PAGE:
Worries about the golf course under construction in the Reserva Marapendi are misplaced, according to Rio 2016. The International Golf Federation held an inspection site visit two weeks ago. Andrada said they were “totally happy” with what they had seen. Seeding is taking place and some grass is already in place.
The Biggest Challenges
Four major projects, all under intense time pressure, appear to be preoccupying Rio 2016 and theIOC.
The IBC’s metal structure is evidently up – but there’s nothing more to see. It’s the “first priority," Andrada says, because it must be finished by August 2015 so OBS can fit air-conditioning and cabling.
Significant efforts are clearly needed to deliver it on time. The road widening scheme in front of the IBC has only recently begun.
The sewage-filled Guanabara Bay is an issue that has brought concerns from the International Sailing Federation, especially with its Olympic test event taking place in the first week of August.
The beginnings of Rio's International Broadcast Center (ATR)
“We need to have the bay ready and make sure the event is well organized,” says Andrada, indicating that the task of cleaning the “field of play” alone is a big task before the July 28 deadline.
Deodoro, the second Olympic Park that will host eight federations, is an ongoing headache for the IOC and the subject of many IFs’ concerns. Two tenders for development of the northern and southern sections of the park were only awarded this month. Andrada told me that trucks will begin earth moving on site next week after the city’s mayor requested the contractors start work before the end of the World Cup. Eduardo Paes wants to show the world that Brazil’s spotlight on the FIFA showpiece is not disrupting the Rio 2016 project.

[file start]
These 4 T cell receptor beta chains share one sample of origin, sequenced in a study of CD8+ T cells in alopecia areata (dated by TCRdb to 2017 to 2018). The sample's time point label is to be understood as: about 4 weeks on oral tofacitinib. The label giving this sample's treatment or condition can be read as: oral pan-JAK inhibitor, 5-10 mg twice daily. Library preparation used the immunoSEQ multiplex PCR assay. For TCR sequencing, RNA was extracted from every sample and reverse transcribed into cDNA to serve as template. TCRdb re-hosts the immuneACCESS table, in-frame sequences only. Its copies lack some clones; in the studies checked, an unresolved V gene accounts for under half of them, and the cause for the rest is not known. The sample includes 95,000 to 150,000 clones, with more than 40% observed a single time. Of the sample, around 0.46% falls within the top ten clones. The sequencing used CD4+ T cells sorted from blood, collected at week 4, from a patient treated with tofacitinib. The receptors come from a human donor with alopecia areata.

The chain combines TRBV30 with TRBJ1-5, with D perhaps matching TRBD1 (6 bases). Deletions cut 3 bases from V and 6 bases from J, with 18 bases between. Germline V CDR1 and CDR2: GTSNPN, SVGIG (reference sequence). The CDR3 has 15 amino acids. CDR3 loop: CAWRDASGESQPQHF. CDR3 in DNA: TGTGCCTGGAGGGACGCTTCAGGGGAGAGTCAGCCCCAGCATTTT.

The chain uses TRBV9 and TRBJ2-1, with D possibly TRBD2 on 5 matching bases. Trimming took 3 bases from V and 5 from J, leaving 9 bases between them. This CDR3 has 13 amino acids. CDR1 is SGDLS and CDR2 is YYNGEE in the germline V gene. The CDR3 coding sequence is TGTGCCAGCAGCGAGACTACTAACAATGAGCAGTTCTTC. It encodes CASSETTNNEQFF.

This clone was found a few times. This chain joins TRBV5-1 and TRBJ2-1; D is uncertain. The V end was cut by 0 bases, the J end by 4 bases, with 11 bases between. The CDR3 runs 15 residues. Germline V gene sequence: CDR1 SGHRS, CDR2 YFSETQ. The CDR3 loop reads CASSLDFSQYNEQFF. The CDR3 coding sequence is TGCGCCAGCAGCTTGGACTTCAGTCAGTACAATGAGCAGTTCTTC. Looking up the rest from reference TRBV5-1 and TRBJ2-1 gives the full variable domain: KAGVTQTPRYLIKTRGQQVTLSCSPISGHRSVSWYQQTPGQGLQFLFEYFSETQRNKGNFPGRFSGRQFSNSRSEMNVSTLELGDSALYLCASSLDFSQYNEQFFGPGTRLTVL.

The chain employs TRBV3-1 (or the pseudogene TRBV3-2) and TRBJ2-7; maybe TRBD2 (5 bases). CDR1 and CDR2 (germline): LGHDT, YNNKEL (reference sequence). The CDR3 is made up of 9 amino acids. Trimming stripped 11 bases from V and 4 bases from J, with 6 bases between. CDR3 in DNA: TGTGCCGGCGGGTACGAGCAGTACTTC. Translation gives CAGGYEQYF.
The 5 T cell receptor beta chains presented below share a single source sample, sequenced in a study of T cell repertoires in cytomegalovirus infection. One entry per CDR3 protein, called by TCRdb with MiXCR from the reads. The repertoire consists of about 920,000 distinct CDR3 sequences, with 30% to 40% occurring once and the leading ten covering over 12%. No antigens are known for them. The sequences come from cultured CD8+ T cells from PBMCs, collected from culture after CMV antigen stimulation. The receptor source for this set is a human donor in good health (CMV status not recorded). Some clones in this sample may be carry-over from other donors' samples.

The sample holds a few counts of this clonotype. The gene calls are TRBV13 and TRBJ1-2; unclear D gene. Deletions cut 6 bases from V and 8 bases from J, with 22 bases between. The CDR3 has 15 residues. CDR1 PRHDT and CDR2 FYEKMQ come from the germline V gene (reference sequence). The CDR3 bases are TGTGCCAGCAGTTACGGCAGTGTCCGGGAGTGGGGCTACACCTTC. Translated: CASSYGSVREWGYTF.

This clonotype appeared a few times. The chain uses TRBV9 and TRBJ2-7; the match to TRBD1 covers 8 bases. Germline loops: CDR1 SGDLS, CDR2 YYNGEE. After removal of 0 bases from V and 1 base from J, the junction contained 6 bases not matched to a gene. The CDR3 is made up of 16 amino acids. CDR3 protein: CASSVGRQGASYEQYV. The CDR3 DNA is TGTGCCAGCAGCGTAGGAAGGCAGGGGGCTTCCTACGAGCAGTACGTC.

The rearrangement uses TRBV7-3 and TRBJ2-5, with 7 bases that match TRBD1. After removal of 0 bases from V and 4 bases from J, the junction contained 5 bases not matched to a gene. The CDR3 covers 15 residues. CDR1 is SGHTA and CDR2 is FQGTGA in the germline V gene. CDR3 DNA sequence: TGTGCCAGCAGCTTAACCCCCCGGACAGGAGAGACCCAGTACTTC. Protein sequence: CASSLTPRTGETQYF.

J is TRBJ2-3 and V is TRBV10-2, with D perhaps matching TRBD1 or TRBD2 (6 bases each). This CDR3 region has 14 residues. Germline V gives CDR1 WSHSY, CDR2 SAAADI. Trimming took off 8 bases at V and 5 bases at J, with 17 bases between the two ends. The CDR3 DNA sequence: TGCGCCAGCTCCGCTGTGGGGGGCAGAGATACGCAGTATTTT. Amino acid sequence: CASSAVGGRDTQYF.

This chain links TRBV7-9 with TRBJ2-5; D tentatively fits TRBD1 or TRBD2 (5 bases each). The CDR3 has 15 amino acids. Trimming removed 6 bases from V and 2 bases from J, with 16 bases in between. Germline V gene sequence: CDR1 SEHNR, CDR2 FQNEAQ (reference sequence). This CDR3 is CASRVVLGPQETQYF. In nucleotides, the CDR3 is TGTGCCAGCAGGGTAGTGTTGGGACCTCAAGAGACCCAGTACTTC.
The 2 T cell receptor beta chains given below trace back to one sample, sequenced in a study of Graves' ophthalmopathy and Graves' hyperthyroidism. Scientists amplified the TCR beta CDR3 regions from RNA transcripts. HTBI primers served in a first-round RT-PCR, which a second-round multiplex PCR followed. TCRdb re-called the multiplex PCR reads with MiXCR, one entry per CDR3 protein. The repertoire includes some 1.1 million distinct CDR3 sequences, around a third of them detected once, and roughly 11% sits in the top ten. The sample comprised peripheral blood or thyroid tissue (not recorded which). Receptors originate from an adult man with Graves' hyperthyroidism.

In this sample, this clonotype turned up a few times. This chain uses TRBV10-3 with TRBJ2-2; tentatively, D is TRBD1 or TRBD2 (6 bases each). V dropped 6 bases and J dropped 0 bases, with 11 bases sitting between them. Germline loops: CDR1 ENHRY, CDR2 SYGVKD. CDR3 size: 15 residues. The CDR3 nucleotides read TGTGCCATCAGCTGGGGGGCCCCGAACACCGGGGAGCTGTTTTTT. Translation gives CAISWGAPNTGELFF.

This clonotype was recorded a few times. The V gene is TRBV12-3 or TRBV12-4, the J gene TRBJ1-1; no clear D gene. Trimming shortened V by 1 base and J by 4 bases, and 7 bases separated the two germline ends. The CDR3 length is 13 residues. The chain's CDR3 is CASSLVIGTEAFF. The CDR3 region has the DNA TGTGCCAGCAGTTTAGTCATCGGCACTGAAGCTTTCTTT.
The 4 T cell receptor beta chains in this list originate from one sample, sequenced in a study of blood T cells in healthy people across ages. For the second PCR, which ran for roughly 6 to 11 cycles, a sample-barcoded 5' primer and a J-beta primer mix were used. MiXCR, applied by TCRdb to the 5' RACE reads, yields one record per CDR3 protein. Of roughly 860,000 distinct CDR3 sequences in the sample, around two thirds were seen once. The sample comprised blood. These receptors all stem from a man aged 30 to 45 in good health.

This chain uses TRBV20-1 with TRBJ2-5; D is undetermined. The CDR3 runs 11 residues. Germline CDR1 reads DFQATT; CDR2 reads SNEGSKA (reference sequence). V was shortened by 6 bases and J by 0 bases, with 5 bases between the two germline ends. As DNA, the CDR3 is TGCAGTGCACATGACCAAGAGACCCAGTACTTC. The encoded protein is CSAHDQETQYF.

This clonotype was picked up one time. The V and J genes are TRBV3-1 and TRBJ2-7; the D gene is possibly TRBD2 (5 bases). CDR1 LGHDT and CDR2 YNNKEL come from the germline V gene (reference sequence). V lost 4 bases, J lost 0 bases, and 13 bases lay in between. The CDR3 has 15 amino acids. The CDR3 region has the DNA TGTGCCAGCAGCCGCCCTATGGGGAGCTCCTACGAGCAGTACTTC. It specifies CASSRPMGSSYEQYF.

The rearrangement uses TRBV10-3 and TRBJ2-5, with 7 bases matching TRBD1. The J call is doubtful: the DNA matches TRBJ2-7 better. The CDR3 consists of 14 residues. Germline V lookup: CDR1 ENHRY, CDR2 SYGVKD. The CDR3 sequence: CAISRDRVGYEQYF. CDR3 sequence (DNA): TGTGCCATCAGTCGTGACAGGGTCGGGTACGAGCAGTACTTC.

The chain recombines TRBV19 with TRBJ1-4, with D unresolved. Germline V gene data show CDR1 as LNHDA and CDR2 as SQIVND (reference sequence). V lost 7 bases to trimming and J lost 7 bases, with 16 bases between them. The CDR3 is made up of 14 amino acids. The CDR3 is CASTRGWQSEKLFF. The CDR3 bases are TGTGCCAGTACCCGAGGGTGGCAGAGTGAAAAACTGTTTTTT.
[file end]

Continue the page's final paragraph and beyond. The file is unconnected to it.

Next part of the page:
Another worry for the IOC is the construction of the Subway Line 4 tunnel, which will connect Barra da Tijuca to Ipanema in just 15 minutes. Rail tracks are now being laid. But completion is slated for May 2016.
“We are on track,” Andrada says. “We are ready for the spotlight after the World Cup. We will deliver to expectations.”
Andrada says Rio Olympic observers “will doubt us until the Opening Ceremony." But he says Rio 2016 is just getting on with the job.
“We are working with the IOC and the government. We don’t have time to think about people who doubt us. We have an Olympic Games to deliver,” he says.
Such a determined attitude will be music to the ears of the IOC and 28 sports federations.
After observing Games preparations first-hand, I came away from Rio with a more optimistic view of the Olympic project. Yes, there’s a heap of work to do and no time to waste. Rio 2016 must be prepared for more flak as the dust settles on the month-long World Cup party. But Brazil has confounded expectations in its largely glitch-free staging of the World Cup and there’s every reason to believe Rio is gearing up nicely to host a spectacular Olympics in August 2016.
Written by Mark Bisson
For general comments or questions, click here.
20 Years at #1: Your best source of news about the Olympics is AroundTheRings.com, for subscribers only.